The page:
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The oak flowers in May in this country, the young inflorescences developing as the leaves unfold. The flowers are unisexual, both male and female appearing on the same branches—i.e., the tree is monœcious—and even on the same twigs of the current year. The rule is that the apical bud of a last year's twig produces a few male inflorescences from between the axils of the upper scales, and then grows out into a green twig bearing about six to ten normal leaves, the female inflorescences arising from the axils of two or three of the upper leaves (Figs. 31 and 32). Lateral buds below the terminal bud of the last year's twig usually produce male inflorescences only—a phenomenon in accordance with their feeble development generally. Thus the male inflorescences are produced first—a common occurrence in forest trees.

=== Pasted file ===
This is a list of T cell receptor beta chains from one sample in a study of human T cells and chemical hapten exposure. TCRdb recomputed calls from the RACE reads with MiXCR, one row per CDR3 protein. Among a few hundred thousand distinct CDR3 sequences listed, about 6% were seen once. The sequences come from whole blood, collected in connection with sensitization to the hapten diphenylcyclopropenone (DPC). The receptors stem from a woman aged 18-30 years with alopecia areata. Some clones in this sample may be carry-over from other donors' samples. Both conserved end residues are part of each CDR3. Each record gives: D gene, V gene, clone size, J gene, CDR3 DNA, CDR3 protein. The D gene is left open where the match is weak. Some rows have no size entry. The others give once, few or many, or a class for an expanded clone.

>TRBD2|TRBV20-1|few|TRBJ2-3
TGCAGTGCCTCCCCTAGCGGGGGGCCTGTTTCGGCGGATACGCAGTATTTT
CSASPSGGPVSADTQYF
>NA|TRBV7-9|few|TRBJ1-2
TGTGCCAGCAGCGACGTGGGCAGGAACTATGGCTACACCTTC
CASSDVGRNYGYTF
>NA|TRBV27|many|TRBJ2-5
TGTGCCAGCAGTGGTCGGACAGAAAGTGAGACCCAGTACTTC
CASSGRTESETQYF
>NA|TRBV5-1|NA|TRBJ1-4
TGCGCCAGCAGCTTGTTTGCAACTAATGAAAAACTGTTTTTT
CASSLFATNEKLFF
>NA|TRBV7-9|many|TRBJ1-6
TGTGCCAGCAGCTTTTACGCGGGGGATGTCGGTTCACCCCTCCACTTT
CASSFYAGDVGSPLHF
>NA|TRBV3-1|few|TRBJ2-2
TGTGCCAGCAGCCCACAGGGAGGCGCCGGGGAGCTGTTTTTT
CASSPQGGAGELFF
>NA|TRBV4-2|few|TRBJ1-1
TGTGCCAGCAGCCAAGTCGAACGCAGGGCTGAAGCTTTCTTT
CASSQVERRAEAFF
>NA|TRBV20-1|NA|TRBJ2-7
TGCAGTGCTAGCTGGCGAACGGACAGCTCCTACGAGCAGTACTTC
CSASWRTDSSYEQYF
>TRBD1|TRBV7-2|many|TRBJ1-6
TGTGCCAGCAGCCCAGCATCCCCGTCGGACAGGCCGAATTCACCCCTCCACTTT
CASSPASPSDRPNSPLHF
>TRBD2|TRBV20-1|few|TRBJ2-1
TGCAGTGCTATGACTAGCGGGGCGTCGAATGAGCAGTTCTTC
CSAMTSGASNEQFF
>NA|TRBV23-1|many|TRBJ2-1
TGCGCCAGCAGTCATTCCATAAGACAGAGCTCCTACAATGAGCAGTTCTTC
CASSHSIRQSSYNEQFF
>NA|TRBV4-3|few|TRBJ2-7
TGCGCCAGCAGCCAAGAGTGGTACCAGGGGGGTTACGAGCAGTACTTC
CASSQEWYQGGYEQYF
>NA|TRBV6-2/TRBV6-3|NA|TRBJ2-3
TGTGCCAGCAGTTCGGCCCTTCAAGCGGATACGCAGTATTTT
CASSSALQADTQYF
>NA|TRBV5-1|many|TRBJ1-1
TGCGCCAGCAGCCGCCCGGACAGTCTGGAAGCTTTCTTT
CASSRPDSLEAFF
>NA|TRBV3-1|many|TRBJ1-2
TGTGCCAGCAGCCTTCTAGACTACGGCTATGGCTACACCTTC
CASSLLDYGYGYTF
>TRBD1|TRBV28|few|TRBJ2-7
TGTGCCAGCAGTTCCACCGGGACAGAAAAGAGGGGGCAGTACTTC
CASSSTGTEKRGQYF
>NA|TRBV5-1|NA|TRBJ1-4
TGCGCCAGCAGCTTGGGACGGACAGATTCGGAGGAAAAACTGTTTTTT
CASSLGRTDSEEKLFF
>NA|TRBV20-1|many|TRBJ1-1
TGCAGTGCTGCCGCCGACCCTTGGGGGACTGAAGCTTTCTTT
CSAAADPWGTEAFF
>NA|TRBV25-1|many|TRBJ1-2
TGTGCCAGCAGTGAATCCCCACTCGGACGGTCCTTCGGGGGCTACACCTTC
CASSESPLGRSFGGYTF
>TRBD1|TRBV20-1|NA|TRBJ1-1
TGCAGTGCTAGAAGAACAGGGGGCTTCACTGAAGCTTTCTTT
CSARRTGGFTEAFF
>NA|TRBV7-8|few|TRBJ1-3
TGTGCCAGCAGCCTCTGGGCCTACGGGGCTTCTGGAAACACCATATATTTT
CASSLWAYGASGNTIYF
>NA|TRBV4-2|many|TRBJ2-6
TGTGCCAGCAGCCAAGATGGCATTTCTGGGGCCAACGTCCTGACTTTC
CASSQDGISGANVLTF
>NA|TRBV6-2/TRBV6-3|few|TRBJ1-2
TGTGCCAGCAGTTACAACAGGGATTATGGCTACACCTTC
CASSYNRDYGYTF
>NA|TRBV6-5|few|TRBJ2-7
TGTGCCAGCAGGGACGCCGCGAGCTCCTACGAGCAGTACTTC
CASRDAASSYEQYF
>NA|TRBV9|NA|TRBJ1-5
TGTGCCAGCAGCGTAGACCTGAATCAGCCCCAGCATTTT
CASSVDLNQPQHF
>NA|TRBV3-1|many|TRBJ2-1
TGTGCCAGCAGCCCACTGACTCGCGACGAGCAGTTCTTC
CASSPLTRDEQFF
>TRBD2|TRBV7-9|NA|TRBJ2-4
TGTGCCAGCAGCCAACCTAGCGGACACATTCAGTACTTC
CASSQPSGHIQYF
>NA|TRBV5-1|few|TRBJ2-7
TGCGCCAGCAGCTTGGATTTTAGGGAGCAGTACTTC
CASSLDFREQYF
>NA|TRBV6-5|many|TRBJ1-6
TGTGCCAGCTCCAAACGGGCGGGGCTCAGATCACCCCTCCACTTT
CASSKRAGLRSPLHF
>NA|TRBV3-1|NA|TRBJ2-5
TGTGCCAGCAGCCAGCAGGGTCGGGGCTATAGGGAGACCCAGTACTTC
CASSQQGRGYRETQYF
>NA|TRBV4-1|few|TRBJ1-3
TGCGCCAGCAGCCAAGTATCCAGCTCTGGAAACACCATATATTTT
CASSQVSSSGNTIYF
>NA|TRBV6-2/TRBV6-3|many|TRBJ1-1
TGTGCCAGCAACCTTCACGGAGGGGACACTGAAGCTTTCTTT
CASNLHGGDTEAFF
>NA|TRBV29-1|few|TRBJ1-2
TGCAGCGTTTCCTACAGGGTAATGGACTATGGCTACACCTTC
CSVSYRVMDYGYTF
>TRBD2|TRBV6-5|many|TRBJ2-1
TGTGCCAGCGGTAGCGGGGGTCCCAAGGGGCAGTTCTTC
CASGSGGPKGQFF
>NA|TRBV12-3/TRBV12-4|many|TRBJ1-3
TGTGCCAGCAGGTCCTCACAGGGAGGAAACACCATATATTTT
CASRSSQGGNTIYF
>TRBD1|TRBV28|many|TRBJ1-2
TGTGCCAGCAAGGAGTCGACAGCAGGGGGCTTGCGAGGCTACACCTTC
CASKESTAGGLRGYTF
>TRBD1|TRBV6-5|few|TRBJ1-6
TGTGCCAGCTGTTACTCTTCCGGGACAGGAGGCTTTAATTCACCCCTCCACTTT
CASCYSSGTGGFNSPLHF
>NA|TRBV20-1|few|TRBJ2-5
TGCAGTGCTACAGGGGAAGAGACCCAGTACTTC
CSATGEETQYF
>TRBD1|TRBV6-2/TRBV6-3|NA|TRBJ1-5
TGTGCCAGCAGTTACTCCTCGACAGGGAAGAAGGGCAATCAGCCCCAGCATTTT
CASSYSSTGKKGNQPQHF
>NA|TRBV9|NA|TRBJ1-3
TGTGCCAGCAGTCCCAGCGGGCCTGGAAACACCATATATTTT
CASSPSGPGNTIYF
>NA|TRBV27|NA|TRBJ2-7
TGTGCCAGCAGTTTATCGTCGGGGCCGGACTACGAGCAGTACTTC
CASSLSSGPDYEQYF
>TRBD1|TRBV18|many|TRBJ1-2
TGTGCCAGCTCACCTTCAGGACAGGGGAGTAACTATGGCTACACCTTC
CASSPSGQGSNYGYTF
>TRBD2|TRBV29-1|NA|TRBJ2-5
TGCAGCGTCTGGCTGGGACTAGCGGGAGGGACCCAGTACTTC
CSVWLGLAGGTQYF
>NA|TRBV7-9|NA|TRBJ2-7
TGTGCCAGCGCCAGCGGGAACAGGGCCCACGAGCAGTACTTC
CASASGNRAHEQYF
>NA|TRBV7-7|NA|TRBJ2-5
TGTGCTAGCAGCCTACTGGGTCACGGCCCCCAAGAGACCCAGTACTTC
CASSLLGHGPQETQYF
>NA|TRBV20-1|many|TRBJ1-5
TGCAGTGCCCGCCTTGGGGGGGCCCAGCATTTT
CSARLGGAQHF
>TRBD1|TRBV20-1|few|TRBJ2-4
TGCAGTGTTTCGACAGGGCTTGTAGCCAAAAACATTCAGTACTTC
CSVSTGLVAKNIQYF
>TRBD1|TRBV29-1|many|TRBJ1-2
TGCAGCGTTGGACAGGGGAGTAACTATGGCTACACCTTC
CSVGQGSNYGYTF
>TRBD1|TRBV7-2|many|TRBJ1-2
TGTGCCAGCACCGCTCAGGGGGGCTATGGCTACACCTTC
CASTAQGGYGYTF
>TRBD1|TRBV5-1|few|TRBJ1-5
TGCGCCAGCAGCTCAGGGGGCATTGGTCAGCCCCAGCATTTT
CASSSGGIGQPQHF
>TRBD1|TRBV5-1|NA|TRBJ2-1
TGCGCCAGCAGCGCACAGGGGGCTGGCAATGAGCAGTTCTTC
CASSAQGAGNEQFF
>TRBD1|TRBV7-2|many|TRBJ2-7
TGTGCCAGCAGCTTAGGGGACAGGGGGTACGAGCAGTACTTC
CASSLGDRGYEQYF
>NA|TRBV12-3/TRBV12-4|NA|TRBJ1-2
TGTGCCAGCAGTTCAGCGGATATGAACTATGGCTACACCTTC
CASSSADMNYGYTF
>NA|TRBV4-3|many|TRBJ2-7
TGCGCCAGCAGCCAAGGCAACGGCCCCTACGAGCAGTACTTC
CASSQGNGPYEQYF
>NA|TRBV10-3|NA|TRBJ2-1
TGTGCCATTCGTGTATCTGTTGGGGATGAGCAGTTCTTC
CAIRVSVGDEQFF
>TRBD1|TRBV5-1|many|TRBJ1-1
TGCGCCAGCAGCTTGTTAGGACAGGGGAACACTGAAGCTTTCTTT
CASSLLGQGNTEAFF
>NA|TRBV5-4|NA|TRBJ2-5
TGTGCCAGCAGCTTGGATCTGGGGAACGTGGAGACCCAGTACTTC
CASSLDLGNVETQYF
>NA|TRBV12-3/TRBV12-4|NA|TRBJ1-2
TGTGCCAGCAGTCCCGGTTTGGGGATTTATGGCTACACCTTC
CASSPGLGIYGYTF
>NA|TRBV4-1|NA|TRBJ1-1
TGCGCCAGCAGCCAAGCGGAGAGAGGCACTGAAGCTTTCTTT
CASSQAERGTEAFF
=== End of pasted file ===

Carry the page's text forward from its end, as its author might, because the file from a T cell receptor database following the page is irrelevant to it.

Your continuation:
Since the inflorescences arise from the axils of leaves, their arrangement accords with the phyllotaxis of the tree—i.e., ⅖—so far as it goes. It should be borne in mind that the bud-scales are stipules.